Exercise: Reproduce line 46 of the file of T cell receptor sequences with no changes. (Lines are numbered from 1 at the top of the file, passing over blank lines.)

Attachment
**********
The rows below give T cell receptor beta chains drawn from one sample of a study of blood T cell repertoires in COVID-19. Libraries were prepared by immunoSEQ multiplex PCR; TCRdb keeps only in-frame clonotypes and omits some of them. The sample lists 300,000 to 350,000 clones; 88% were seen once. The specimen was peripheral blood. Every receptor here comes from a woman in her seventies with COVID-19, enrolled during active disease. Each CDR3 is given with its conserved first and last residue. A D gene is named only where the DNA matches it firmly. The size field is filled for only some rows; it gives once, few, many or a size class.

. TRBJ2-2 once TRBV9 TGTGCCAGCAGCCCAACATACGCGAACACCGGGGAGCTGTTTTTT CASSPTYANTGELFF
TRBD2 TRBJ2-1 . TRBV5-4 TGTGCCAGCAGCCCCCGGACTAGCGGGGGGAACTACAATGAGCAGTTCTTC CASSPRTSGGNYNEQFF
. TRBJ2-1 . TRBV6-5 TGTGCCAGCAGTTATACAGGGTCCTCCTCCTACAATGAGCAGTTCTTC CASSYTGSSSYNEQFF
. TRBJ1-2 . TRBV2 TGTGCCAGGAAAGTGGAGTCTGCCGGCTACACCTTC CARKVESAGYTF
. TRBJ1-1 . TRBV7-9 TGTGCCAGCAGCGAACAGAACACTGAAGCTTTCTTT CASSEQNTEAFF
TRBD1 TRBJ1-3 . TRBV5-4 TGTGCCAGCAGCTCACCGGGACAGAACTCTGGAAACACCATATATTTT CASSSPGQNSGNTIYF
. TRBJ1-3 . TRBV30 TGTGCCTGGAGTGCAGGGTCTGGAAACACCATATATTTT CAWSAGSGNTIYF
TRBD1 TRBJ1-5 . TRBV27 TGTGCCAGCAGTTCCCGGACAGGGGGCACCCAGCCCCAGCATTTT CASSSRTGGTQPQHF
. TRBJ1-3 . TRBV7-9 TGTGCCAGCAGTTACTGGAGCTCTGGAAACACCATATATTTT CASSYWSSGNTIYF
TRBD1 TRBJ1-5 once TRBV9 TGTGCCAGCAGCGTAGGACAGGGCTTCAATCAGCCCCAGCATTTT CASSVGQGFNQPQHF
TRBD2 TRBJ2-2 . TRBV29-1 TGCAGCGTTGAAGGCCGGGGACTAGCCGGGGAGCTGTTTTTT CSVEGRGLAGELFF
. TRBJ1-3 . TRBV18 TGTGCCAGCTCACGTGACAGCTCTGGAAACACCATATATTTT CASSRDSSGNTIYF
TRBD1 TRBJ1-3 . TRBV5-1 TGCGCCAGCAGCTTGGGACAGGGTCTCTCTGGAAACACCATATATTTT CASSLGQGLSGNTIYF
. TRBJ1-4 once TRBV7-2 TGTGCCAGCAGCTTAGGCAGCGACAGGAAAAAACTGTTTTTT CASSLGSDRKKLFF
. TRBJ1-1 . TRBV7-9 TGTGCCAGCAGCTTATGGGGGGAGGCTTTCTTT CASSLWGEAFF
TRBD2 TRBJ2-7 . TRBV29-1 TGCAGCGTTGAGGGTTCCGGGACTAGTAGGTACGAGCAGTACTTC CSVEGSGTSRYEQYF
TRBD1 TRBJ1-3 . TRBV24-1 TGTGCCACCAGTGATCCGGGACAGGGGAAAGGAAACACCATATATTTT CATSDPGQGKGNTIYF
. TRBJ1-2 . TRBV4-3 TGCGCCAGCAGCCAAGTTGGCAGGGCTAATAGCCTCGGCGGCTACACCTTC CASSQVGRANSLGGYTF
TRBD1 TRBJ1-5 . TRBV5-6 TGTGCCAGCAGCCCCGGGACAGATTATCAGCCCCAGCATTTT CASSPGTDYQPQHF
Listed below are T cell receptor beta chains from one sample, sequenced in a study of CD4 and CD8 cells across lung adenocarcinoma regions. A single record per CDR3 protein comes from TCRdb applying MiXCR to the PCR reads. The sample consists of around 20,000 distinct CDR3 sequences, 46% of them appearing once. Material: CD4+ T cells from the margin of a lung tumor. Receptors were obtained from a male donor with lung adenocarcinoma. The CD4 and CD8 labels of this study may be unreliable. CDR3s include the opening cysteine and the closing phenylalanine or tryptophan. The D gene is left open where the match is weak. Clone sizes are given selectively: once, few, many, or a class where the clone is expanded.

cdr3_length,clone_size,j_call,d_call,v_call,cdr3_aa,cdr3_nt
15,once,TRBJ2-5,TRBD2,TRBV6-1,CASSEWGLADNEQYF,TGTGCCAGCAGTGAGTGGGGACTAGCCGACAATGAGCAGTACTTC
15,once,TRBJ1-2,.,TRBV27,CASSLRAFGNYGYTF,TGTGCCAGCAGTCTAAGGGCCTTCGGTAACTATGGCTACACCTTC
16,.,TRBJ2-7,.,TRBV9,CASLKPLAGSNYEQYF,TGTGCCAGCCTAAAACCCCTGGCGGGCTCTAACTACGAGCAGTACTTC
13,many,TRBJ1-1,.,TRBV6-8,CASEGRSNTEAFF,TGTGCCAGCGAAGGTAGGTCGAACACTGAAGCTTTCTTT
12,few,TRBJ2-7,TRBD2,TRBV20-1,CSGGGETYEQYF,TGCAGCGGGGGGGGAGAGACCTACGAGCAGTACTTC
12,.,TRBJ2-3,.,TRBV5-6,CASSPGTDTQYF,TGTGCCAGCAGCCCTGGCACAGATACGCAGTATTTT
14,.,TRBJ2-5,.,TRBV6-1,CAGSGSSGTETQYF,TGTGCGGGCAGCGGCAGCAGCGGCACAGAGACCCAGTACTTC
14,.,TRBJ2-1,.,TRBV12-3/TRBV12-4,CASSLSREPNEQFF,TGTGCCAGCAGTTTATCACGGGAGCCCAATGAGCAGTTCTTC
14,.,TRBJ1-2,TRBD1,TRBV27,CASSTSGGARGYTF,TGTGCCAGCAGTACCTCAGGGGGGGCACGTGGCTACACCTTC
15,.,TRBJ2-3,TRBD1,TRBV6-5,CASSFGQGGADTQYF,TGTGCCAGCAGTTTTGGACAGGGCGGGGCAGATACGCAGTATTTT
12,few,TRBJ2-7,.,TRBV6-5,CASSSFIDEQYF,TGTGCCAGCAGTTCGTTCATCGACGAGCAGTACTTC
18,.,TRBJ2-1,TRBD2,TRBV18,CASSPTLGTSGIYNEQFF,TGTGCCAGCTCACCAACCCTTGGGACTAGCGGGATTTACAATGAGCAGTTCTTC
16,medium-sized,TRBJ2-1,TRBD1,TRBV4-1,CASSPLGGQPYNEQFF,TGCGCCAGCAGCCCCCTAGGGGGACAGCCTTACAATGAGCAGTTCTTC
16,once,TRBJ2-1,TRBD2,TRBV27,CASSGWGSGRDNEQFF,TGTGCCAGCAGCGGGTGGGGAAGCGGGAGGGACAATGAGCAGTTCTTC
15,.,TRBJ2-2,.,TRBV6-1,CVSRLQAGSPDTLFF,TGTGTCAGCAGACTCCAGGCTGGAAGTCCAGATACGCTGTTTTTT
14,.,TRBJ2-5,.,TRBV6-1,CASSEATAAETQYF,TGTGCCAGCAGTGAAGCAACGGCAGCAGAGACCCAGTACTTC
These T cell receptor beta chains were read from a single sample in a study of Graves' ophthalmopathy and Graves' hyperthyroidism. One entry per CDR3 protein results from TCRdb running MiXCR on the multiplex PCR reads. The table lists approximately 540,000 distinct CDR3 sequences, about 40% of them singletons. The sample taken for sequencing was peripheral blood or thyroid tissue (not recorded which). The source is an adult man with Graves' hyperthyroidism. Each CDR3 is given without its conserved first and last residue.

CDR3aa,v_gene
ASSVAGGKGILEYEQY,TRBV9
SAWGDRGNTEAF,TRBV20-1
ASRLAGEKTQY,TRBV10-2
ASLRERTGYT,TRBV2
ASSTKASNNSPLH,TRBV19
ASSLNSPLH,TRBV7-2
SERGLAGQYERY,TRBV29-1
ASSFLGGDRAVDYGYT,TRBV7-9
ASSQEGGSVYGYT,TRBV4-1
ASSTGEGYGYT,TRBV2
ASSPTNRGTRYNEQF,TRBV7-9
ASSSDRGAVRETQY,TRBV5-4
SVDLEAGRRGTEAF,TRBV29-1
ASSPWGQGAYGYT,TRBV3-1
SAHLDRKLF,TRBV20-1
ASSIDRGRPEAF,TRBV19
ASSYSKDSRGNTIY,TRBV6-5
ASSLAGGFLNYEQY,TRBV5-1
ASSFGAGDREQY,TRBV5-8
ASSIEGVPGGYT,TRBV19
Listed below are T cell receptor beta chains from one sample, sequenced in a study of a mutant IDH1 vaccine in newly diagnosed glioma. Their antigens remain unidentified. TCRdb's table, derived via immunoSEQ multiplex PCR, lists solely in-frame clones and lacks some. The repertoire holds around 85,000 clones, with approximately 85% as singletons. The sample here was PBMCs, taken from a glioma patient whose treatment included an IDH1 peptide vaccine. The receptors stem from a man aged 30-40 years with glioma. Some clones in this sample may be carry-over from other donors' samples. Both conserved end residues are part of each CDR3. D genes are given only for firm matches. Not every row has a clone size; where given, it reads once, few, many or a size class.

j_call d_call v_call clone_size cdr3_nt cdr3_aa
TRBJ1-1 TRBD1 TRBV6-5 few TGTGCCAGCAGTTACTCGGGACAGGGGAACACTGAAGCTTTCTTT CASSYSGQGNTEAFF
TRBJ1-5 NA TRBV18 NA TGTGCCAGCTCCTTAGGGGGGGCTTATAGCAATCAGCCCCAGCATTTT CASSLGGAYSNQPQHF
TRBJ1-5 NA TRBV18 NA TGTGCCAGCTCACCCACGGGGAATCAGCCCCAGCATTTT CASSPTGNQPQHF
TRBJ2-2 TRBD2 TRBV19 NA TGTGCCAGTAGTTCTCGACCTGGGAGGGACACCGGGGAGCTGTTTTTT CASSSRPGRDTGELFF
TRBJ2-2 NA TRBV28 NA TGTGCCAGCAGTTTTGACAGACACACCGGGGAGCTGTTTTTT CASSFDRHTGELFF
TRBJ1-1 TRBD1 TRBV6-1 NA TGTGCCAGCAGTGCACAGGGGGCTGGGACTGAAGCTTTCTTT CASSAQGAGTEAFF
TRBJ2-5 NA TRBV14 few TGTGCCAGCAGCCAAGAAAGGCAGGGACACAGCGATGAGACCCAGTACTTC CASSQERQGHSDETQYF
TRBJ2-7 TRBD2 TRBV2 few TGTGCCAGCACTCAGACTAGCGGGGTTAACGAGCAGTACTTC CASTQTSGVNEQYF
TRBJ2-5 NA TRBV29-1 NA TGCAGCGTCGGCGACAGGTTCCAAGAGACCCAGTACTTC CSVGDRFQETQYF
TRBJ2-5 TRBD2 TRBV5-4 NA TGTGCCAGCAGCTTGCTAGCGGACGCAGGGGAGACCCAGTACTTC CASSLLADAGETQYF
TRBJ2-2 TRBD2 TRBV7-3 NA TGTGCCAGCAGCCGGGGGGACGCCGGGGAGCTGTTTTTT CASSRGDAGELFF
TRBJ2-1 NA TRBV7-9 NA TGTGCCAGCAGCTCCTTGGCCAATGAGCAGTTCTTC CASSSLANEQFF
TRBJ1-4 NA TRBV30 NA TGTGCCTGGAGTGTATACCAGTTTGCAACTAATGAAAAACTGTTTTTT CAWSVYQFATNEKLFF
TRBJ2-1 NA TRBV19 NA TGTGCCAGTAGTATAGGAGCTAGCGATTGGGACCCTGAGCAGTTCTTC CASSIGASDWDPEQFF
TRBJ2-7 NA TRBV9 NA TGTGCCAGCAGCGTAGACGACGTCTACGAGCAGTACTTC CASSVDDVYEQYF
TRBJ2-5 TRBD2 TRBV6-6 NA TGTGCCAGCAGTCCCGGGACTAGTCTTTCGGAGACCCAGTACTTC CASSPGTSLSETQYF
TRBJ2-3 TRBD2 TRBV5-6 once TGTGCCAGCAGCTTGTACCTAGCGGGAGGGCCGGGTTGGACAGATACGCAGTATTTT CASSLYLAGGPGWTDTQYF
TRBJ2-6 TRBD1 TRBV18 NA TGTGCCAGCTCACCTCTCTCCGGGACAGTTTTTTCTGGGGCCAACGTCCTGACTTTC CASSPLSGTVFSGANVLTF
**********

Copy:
ASSLNSPLH,TRBV7-2